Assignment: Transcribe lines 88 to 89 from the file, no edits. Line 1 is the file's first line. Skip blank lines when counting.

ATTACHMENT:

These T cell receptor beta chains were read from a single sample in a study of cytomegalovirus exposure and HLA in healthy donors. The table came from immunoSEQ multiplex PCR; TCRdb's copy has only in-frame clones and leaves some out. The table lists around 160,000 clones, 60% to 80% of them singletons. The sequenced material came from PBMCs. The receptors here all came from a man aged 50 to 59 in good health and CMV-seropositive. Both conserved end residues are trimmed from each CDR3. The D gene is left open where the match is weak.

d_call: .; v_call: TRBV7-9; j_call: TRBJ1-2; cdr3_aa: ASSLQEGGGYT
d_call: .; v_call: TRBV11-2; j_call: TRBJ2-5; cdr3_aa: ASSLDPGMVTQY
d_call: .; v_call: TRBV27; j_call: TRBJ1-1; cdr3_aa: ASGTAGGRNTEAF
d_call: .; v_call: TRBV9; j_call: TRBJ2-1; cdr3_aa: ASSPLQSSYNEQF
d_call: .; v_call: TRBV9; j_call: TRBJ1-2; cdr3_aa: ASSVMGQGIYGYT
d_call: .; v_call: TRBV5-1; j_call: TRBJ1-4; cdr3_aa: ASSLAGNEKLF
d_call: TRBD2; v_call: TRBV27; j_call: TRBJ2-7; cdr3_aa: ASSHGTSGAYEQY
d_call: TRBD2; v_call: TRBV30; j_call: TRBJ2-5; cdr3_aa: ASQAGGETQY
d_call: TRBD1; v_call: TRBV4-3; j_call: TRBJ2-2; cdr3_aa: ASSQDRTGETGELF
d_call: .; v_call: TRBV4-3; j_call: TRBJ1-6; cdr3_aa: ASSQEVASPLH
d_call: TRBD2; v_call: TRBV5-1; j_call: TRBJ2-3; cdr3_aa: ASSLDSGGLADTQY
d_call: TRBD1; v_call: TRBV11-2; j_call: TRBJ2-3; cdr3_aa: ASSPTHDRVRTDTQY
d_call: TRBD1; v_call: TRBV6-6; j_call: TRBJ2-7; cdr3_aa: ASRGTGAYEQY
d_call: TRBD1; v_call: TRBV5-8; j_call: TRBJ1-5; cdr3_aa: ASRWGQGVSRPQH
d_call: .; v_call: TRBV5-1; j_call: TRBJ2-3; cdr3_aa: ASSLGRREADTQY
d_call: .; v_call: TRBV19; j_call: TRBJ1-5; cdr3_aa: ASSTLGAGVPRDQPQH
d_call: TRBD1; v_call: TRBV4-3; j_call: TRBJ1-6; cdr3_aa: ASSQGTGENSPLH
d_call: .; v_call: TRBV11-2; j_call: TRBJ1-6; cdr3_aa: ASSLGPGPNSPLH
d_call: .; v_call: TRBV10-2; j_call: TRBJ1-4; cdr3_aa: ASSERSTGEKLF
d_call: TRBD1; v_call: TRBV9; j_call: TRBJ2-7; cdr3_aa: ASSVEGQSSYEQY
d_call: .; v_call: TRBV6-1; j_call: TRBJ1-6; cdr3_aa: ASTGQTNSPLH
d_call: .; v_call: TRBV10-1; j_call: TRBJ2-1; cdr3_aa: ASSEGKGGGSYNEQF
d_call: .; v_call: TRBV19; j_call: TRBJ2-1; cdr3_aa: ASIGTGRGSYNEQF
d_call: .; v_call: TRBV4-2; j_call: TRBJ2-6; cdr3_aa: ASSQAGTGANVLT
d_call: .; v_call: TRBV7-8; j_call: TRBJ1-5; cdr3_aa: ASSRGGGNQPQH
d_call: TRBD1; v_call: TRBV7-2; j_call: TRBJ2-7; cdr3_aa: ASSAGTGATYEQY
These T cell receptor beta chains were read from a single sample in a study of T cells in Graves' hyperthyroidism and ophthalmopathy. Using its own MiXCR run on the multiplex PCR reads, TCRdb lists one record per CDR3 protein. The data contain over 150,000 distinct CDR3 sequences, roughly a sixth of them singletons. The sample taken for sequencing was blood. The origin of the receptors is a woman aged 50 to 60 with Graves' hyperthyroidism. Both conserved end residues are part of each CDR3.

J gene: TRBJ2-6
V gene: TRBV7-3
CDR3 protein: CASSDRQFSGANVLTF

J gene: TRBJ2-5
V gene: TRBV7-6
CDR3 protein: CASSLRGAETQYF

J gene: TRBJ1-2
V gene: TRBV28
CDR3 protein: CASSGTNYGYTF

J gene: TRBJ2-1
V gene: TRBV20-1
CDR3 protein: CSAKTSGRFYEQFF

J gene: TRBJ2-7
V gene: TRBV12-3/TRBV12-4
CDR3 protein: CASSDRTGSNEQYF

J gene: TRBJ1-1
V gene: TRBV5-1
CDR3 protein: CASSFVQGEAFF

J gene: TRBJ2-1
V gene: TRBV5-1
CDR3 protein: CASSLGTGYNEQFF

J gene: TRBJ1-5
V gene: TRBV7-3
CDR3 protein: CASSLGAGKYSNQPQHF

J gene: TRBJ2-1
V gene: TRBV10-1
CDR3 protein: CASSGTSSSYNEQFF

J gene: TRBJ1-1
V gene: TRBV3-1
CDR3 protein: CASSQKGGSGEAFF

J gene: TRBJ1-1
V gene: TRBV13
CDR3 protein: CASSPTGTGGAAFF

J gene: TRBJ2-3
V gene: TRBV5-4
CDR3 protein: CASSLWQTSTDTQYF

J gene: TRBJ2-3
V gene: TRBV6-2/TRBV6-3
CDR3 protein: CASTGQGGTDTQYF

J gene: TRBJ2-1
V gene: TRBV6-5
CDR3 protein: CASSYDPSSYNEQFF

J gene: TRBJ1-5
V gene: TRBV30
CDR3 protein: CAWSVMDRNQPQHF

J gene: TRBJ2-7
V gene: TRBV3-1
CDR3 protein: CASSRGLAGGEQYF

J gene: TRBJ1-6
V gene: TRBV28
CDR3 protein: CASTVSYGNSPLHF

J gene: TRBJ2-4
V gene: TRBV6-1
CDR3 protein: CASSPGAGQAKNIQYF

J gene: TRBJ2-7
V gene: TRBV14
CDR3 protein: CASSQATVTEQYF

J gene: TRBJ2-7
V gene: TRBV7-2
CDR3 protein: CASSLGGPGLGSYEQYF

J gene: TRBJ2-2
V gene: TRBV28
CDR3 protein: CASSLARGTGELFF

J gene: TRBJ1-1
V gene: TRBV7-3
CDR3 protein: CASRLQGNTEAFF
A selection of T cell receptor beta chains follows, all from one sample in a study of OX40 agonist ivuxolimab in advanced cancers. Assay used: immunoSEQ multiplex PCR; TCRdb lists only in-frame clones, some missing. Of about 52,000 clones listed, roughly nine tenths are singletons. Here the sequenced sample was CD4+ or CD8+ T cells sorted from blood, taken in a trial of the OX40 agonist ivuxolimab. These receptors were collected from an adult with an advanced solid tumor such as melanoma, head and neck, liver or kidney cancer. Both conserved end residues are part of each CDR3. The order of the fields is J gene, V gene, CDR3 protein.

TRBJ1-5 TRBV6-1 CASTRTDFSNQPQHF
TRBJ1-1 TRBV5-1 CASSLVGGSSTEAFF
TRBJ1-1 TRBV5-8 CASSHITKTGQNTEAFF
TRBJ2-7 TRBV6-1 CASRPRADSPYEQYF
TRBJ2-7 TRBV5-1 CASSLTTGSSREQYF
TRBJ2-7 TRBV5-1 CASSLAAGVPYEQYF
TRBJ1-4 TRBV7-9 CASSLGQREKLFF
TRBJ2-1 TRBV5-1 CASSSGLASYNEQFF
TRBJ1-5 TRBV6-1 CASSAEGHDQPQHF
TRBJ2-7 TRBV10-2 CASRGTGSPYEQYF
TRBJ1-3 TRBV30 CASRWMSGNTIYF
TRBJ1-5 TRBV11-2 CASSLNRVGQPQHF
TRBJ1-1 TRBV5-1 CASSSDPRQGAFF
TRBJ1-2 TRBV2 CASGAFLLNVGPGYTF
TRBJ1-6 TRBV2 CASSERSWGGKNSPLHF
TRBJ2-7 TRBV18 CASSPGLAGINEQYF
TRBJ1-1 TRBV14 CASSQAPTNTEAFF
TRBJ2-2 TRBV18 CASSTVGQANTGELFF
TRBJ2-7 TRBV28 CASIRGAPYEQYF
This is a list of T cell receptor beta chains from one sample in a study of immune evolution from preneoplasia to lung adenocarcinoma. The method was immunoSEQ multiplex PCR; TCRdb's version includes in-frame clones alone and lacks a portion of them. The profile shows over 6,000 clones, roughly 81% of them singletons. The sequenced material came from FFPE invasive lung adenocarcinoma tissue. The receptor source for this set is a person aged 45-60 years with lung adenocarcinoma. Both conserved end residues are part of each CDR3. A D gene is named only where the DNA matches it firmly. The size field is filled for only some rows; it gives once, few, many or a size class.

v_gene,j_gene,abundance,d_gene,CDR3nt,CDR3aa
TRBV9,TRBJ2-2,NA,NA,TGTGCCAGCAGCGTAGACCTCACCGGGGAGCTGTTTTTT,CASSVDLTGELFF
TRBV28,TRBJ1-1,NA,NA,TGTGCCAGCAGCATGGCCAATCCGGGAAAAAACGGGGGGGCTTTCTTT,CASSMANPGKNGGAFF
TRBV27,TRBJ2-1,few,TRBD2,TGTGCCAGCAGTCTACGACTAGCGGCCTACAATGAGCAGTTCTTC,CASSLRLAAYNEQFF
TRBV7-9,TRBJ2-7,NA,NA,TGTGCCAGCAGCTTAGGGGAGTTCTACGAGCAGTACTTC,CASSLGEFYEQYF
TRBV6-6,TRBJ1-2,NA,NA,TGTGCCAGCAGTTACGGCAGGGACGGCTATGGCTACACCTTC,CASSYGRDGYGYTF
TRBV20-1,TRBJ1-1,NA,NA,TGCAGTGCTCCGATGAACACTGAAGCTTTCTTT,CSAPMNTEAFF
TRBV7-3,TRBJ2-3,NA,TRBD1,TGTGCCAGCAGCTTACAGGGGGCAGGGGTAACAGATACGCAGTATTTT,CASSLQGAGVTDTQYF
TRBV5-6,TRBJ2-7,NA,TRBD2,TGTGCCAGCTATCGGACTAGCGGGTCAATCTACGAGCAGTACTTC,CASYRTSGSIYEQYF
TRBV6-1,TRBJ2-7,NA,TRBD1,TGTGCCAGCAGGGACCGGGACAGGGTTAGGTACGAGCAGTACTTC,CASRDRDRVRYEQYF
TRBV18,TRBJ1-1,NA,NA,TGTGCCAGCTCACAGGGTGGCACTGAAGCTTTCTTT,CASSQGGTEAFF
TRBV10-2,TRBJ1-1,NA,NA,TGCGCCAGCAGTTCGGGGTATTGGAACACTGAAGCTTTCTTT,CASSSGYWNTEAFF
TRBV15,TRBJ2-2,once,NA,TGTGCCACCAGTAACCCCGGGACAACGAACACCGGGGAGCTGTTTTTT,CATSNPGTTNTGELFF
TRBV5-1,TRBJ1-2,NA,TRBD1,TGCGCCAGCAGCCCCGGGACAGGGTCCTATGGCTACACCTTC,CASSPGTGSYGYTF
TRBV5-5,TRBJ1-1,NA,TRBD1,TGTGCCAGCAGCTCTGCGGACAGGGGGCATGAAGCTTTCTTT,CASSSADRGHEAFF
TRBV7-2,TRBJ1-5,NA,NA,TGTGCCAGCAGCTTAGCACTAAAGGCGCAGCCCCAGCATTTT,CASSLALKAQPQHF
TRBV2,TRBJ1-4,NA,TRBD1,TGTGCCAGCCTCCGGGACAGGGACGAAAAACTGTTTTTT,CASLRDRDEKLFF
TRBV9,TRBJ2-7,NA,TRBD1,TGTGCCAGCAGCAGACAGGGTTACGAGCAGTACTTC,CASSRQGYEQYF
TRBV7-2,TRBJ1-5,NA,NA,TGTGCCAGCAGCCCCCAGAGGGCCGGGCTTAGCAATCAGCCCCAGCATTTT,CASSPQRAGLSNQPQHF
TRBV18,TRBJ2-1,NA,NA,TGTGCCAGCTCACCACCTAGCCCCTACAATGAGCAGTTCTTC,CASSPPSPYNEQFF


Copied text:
CDR3 protein: CASSLGGPGLGSYEQYF

J gene: TRBJ2-2